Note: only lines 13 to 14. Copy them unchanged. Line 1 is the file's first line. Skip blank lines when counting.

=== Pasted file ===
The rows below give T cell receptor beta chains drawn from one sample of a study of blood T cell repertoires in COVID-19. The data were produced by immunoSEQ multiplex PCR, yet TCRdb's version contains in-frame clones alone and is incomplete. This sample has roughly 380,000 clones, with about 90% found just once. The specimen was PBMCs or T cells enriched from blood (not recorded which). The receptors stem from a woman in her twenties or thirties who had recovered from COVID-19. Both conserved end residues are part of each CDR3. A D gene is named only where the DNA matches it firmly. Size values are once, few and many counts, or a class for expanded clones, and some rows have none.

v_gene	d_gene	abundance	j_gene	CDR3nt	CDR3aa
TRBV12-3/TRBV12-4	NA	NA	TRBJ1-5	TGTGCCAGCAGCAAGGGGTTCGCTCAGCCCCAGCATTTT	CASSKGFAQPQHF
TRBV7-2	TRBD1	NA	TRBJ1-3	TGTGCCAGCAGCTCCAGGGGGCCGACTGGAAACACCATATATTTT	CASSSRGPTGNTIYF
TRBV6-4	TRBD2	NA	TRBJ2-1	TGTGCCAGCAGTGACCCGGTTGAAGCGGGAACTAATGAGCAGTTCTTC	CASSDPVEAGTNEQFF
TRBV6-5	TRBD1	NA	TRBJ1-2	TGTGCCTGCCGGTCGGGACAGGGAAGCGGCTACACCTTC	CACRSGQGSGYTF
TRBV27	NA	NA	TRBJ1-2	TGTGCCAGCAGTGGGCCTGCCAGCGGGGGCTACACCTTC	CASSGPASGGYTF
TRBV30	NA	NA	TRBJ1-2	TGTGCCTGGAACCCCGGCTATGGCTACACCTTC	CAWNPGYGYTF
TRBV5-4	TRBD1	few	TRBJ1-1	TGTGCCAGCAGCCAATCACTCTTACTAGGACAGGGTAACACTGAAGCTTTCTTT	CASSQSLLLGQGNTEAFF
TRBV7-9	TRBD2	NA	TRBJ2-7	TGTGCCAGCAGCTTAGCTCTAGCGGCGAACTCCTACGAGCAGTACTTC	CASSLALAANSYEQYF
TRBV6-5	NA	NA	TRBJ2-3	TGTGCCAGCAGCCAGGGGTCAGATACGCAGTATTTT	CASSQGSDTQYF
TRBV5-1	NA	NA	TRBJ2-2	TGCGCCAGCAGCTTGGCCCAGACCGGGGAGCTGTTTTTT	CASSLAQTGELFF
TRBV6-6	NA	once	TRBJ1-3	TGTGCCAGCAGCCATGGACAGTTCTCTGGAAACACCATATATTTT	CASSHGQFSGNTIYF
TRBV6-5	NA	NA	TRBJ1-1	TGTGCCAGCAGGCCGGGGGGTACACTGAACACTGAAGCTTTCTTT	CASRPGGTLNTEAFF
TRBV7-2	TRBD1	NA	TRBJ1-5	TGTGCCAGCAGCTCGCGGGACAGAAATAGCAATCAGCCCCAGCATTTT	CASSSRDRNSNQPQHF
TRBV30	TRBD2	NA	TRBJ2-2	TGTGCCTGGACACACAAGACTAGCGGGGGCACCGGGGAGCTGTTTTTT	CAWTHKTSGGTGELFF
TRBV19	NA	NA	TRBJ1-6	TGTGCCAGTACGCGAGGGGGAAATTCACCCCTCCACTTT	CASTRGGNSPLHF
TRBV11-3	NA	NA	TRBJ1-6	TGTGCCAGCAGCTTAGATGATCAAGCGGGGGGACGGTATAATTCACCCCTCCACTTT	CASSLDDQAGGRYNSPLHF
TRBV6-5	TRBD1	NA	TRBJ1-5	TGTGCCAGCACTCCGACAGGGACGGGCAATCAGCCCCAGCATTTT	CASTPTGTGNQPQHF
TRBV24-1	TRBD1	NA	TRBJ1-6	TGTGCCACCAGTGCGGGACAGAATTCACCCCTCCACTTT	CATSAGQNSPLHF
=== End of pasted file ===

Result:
TRBV6-6	NA	once	TRBJ1-3	TGTGCCAGCAGCCATGGACAGTTCTCTGGAAACACCATATATTTT	CASSHGQFSGNTIYF
TRBV6-5	NA	NA	TRBJ1-1	TGTGCCAGCAGGCCGGGGGGTACACTGAACACTGAAGCTTTCTTT	CASRPGGTLNTEAFF